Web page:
How an Ugly Fundraising Letter Scared Me Into Donating
Plain Often Trumps Elegant
The letter I got from the ALS Association recently was not at all pretty.
It was on simple letterhead, using simple sentences in short paragraphs, and contained underlining and bolded characters.
The spacing was strange with weird indentations. It was awkwardly positioned on the front and back of one page and didn’t even feature a story of one of the victims of ALS or a photo. It came in a plain envelope and enclosed a simple return envelope with the words “Please Rush” on it.
What that letter did do was get my instant attention and scared the hell out of me.
Here’s how it went:
Dear Ms. Fritz,
It can start with twitching and weakness in your arm or leg.
You might think it’s nothing. That it will pass.
But the weakness in your muscles progresses until you lose your ability to move…to talk..to swallow…or even to breathe….
Amyotrophic lateral sclerosis (ALS), often referred to as “Lou Gehrig’s Disease,” is a terrifying, heartbreaking illness. After losing voluntary muscle movement, most people living with ALS will die of respiratory failure.
Every 90 minutes, someone in America is diagnosed with ALS, and every 90 minutes, another person loses the battle against this devastating disease.
You know what’s even more frightening, Ms. Fritz? There’s no cure for ALS. Today, you have an opportunity to help change that! You see…
Well, I shuddered and read on.
The letter included a corporate match (up to $50,000) that would double my donation, IF I donated by the deadline of June 15. (Read how matching donations work and why deadlines are so important)
The letter also referenced the ALS super successful Ice Bucket Challenge, but in such a way that it was clear the Association could do more with even more money.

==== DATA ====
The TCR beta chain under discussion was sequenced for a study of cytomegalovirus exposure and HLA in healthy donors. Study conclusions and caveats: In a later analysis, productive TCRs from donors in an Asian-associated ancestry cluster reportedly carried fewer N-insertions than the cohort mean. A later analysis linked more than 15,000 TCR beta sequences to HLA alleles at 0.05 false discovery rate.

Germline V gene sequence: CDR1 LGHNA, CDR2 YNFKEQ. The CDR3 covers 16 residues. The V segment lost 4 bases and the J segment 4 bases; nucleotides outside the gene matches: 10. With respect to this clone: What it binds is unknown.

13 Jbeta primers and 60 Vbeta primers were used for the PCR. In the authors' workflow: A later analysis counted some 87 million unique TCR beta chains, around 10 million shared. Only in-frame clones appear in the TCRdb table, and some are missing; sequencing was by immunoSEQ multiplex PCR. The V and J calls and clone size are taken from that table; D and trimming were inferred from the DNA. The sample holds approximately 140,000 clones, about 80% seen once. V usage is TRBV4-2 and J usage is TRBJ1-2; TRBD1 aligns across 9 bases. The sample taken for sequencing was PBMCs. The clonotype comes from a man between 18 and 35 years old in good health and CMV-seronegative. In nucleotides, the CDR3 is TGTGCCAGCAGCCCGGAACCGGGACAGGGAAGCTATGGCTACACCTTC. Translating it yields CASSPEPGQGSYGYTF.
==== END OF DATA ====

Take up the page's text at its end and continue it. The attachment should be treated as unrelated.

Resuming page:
Now the ALS Association could have sent out the fanciest fundraising package ever, considering the cash it has raised recently, but it knows that I and other donors want every penny possible to go to the treatment and cure of this devastating disease. Thus, the stark letter, the simple packaging, and the focus on bringing home just how awful it is to be diagnosed with ALS.
I’m pretty sure the copywriter of that letter knows Jeff Brooks…maybe it is Jeff Brooks. Jeff wrote the best book on fundraising copy ever. (See a sample of Jeff's advice here.)
Jeff's rules of good fundraising copy are exhibited all through the ALS letter. Such as:
- That logos and fancy packaging mean nothing if you can’t reach the emotions of a donor
- That urgency works
- That you have to show what is at stake (in this letter, I’m at stake. I could develop ALS)
- That people respond to one person at a time, not a multitude (in this letter I’m the person, but a small insert in the package also told the story of another person living with ALS)
- That easy-to-read trumps elegance (Try running this letter through your spelling and grammar checker!)
- That statistics only work within the context of the story
- That every fundraising appeal has to be about the donor
- That a clear call to action is your best friend
There are many ways to write a fundraising appeal, but the best follow some simple rules. The letter from the ALS Association shows how those rules work.